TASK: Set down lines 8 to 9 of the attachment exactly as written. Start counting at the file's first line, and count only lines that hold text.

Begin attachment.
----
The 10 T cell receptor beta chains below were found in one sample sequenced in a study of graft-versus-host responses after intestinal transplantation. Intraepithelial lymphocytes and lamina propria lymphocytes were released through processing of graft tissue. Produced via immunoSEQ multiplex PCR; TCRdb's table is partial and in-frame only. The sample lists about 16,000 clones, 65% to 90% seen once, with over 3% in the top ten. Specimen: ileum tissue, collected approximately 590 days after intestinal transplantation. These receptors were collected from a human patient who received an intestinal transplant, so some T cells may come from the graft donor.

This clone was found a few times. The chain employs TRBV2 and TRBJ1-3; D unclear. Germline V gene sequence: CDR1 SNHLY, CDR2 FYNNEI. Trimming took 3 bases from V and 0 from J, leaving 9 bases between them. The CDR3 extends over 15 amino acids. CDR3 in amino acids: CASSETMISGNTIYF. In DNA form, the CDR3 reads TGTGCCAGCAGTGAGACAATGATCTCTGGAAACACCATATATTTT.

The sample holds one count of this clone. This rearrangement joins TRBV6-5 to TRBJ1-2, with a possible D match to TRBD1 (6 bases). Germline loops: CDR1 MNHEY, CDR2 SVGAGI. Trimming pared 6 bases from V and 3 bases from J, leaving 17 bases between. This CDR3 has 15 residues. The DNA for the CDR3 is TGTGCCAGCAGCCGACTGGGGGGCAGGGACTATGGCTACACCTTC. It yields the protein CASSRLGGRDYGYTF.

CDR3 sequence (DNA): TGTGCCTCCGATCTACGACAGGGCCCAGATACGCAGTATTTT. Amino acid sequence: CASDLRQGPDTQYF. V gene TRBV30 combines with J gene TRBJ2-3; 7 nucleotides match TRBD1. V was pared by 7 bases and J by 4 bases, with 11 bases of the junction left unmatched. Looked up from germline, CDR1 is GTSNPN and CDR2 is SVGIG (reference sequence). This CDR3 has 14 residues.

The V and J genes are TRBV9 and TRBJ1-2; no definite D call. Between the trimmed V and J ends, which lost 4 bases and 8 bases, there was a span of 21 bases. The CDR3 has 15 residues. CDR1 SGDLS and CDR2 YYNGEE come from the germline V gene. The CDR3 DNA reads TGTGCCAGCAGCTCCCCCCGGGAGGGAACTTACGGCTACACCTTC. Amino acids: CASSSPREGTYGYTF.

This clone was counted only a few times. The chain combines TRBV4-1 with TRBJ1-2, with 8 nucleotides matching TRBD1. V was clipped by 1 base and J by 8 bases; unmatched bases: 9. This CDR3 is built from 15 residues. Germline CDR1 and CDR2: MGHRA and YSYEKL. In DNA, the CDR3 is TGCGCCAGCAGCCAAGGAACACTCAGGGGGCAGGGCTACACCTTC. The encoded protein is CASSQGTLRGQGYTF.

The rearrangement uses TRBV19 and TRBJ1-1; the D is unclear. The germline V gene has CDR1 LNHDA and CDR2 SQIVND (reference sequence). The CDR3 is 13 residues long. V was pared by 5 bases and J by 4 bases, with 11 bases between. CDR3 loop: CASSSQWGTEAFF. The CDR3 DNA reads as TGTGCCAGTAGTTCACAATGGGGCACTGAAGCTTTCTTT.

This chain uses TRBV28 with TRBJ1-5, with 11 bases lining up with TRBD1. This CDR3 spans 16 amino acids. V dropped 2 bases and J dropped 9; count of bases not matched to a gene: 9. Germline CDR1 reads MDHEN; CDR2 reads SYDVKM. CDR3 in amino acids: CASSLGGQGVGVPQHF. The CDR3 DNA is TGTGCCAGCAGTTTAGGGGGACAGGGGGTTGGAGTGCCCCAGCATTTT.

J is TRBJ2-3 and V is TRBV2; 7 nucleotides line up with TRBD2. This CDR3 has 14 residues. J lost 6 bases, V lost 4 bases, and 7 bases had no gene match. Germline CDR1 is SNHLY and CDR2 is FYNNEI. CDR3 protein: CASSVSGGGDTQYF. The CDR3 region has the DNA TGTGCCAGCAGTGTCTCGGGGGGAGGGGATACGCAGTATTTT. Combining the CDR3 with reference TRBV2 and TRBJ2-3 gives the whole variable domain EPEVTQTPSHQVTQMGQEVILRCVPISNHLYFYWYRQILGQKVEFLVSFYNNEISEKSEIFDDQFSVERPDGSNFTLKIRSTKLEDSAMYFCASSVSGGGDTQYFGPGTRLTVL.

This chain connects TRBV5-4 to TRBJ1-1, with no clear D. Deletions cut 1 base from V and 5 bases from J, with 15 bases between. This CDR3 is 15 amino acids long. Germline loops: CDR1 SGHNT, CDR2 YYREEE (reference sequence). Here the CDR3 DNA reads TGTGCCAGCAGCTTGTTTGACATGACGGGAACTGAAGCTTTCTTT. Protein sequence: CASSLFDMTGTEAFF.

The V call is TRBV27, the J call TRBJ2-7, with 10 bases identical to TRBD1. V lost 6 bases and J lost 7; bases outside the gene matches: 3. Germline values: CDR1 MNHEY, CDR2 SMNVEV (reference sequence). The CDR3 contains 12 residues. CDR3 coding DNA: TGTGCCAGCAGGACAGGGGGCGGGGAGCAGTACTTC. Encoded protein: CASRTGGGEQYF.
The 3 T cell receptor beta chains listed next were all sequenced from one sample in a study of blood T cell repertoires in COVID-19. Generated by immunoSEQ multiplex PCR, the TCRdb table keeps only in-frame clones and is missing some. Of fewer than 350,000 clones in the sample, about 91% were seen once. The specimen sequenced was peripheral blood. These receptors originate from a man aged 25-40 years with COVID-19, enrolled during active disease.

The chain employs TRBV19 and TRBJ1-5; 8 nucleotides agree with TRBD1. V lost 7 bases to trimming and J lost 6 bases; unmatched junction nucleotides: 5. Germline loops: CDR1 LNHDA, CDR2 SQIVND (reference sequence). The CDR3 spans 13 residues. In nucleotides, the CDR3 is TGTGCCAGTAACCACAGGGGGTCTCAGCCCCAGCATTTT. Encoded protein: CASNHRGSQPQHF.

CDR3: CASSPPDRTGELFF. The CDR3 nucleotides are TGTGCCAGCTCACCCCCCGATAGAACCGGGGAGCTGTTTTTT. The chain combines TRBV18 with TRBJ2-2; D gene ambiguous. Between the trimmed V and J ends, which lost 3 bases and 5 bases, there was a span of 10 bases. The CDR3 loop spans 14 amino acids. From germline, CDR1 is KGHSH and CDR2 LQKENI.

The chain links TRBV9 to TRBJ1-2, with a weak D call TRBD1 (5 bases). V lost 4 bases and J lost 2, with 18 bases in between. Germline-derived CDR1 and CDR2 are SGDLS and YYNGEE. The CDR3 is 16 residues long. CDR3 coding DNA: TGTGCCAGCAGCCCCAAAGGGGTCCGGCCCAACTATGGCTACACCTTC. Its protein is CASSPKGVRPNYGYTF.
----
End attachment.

This chain uses TRBV28 with TRBJ1-5, with 11 bases lining up with TRBD1. This CDR3 spans 16 amino acids. V dropped 2 bases and J dropped 9; count of bases not matched to a gene: 9. Germline CDR1 reads MDHEN; CDR2 reads SYDVKM. CDR3 in amino acids: CASSLGGQGVGVPQHF. The CDR3 DNA is TGTGCCAGCAGTTTAGGGGGACAGGGGGTTGGAGTGCCCCAGCATTTT.

J is TRBJ2-3 and V is TRBV2; 7 nucleotides line up with TRBD2. This CDR3 has 14 residues. J lost 6 bases, V lost 4 bases, and 7 bases had no gene match. Germline CDR1 is SNHLY and CDR2 is FYNNEI. CDR3 protein: CASSVSGGGDTQYF. The CDR3 region has the DNA TGTGCCAGCAGTGTCTCGGGGGGAGGGGATACGCAGTATTTT. Combining the CDR3 with reference TRBV2 and TRBJ2-3 gives the whole variable domain EPEVTQTPSHQVTQMGQEVILRCVPISNHLYFYWYRQILGQKVEFLVSFYNNEISEKSEIFDDQFSVERPDGSNFTLKIRSTKLEDSAMYFCASSVSGGGDTQYFGPGTRLTVL.